Clearly most English Bibles say Noah was 600 years old when the water landed. Gen 7:6.

It’s intriguing that one Bible in English differs quite a bit from others, if only in the words written. That is the Young Literal Translation Gen 7:6:

and Noah is a son of six hundred years, and the deluge of waters hath been upon the earth

Beyond the YLT, others along the way have had “son” or "som" mentioned for Gen 7:6.
E.G.Pulpit Commentary, Barnes' Notes on the Bible, NASB Lexicon

Did original Scripture say Noah was a "son" of 600 years when the water landed? That could cause a big difference in time yet explain a math concern. Did it have the words “hath been” also?

  • 2
    Haven't we had this question several times already?
    – fdb
    Commented Jan 23, 2015 at 12:32
  • @fdb I‘ve changed the question slightly, and removed a lot of detail. Thanks. Commented Jan 23, 2015 at 13:02

1 Answer 1


Gen. 7:6 says that Noah was (literally) ‘the son of 600 years’ ( בן שש מאות שנה) when the flood began. This is an idiom in Hebrew, and in other Semitic languages (e.g. Arabic and Syriac) meaning ‘600 years old’, that is: in the year beginning with his 600th birthday.

You can compare the Syriac translation (Pšīttā) of John 8:57, which has ܥܕ݂ܰܟ݁ܺܝܠ ܒ݁ܰܪ ܚܰܡܫܺܝܢ ܫܢܺܝܢ ܠܳܐ ܗ݈ܘܰܝܬ݁ literally: ‘you have not yet been the son of fifty years’, translating πεντήκοντα ἔτη οὔπω ἔχεις literally: ‘you do not yet have fifty years’, that is: you have not yet celebrated your 50th birthday.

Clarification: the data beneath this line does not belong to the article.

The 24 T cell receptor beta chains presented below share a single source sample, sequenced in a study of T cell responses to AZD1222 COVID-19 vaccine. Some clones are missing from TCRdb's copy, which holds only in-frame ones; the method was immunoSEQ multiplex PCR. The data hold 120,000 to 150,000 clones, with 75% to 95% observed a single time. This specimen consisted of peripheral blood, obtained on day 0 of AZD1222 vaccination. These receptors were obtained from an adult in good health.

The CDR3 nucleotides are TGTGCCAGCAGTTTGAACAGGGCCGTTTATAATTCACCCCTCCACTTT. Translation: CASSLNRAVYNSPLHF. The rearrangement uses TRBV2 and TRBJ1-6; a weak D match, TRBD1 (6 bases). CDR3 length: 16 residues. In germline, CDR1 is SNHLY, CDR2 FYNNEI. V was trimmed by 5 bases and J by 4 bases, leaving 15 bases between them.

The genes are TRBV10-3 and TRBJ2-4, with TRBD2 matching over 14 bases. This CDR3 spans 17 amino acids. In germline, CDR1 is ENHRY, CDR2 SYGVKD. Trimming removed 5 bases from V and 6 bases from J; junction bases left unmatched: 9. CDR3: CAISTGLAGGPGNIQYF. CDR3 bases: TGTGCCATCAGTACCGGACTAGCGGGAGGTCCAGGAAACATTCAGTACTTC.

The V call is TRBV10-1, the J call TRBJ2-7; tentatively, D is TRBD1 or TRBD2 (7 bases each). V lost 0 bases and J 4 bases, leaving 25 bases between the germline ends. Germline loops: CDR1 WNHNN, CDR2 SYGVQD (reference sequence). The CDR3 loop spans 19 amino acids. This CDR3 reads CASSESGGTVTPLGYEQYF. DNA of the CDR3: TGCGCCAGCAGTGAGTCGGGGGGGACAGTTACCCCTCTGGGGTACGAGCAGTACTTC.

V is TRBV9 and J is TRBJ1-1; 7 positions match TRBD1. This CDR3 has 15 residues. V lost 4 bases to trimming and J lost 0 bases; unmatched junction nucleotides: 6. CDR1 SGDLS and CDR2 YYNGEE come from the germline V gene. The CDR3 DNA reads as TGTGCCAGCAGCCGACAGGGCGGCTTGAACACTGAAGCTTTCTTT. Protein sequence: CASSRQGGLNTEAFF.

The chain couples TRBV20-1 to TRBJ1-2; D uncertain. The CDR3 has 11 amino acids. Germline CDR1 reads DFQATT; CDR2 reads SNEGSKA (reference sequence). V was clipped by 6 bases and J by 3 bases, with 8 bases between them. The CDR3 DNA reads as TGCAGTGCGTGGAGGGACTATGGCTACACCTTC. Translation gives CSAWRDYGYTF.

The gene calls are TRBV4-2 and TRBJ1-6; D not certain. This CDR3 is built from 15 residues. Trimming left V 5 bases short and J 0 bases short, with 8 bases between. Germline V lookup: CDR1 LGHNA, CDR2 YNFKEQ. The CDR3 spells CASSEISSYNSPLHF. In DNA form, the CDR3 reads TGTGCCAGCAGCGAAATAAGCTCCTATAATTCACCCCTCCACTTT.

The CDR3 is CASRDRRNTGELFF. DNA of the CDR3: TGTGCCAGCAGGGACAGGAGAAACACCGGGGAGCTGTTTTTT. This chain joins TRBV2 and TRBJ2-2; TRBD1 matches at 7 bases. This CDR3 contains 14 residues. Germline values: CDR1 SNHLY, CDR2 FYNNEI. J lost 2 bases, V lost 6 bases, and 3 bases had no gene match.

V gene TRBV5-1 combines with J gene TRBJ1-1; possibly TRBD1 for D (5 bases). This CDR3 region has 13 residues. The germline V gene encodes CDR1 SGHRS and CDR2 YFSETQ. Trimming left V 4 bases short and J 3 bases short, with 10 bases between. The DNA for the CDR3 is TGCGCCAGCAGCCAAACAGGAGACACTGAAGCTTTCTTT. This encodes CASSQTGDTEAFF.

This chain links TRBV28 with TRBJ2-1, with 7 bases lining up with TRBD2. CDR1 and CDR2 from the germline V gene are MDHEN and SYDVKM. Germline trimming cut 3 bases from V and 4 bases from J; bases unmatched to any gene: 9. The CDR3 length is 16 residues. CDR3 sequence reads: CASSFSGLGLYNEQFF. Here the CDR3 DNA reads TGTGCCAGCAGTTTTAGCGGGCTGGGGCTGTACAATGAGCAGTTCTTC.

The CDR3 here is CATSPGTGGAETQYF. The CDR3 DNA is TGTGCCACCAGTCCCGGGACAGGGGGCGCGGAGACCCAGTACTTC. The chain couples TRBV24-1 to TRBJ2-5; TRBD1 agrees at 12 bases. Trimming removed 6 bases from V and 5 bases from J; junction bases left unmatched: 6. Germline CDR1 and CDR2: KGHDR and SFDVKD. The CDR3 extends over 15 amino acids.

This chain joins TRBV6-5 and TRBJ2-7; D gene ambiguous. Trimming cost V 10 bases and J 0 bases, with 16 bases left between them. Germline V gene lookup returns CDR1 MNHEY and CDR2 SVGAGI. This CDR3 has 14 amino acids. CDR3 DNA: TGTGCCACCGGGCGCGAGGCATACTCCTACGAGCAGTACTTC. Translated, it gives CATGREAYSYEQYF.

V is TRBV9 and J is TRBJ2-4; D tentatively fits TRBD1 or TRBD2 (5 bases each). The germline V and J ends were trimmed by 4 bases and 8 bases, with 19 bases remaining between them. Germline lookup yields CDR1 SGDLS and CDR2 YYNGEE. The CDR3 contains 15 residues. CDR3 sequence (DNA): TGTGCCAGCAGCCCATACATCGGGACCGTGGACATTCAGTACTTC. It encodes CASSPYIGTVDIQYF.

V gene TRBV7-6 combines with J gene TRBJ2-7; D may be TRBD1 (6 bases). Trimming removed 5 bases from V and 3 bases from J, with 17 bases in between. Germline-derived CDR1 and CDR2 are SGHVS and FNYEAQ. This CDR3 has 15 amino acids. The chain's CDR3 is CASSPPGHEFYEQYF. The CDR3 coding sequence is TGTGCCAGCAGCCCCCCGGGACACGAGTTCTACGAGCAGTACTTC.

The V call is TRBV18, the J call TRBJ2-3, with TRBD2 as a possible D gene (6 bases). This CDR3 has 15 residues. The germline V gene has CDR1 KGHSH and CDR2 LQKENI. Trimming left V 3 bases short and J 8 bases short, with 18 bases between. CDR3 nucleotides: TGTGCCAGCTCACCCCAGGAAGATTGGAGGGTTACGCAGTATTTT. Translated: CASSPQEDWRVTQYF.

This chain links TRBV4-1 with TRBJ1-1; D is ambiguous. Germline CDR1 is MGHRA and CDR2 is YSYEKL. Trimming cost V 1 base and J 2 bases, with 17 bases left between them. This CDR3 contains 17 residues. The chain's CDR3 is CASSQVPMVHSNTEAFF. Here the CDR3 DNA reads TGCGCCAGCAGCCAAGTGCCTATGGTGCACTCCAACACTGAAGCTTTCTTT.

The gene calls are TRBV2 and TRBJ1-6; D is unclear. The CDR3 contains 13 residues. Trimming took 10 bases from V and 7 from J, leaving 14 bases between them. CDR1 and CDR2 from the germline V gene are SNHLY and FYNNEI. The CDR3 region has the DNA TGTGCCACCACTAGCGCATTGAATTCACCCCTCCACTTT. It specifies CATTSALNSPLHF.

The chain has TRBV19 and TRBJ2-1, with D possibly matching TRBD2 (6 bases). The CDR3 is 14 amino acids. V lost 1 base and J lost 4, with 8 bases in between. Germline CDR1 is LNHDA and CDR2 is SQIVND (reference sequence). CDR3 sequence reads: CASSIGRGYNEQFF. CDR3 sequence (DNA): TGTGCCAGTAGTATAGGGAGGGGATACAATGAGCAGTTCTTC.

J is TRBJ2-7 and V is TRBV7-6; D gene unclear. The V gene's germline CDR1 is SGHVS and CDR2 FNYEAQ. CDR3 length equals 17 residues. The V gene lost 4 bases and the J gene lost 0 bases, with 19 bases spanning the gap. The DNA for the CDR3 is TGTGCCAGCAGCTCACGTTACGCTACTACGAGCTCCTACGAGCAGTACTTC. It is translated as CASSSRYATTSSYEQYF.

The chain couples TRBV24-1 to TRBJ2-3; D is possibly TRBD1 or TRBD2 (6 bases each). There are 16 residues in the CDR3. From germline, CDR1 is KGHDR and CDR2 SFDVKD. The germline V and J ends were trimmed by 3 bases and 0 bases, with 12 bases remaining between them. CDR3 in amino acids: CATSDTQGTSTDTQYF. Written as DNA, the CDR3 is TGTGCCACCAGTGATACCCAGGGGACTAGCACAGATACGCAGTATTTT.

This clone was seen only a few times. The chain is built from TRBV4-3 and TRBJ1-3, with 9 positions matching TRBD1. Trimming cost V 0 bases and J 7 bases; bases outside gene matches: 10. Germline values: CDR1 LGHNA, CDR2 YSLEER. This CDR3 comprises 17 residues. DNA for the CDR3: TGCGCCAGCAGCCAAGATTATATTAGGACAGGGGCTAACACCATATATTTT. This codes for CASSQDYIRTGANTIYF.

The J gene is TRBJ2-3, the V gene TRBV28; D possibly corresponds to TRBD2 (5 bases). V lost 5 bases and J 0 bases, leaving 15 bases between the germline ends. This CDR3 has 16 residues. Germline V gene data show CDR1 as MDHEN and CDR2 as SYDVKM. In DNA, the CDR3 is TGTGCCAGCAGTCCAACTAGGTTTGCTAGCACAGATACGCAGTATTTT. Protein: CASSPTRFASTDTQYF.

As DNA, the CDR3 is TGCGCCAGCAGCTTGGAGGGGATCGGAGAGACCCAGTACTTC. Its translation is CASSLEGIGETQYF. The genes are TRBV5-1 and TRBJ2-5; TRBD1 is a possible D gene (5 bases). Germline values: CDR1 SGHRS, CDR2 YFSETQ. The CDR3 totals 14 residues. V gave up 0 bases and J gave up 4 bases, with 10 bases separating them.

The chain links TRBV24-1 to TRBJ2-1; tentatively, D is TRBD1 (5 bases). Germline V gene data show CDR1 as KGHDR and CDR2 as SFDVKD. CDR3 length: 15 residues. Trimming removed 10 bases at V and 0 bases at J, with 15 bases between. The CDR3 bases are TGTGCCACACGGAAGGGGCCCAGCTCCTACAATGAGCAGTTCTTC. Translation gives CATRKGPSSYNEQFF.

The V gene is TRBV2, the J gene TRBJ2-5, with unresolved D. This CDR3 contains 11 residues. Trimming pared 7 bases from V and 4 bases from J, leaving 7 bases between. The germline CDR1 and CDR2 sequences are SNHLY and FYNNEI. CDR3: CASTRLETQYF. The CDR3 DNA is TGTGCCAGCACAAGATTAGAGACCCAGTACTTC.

In Arabic too ibnu khamsiina sanatan (literally: ‘son of 50 years’) means ‘50 years old’, i.e., between one’s 50th and 51st birthday.

  • Thank you. Here's what I still have as a problem; it has Gen 7:6 being the one verse that doesn't fit the others mathematically. When the floodgates were opened, early in his 600th year of life, only 599 years, 1 month, 16 days of his life had gone by. By the time all was dry again, only 600 years, 1 month, 26 days of his life had gone by. His being 600 years old when the water first landed doesn't fit there. Commented Jan 23, 2015 at 13:43
  • @JohnMartin, I'm not certain why you subtract 1 from each part of his age (600th year, 2nd month, 17th day -> 599 years, 1 month, and 16 days).
    – Frank Luke
    Commented Jan 23, 2015 at 14:52
  • @Frank Luke If a child were born exactly 1 year ago (yesterday), today he's into his 2nd year, 1st month, 1st day after birth. Therefore, he’s had 1 year, 0 months, and 0 days go by. Commented Jan 23, 2015 at 15:07
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    Yes, he is in his second year but he is only one year old.
    – fdb
    Commented Jan 23, 2015 at 15:16
  • 1
    @JohnMartin, I think you are forcing idioms to be more exact then they need to be.
    – Frank Luke
    Commented Jan 23, 2015 at 15:19

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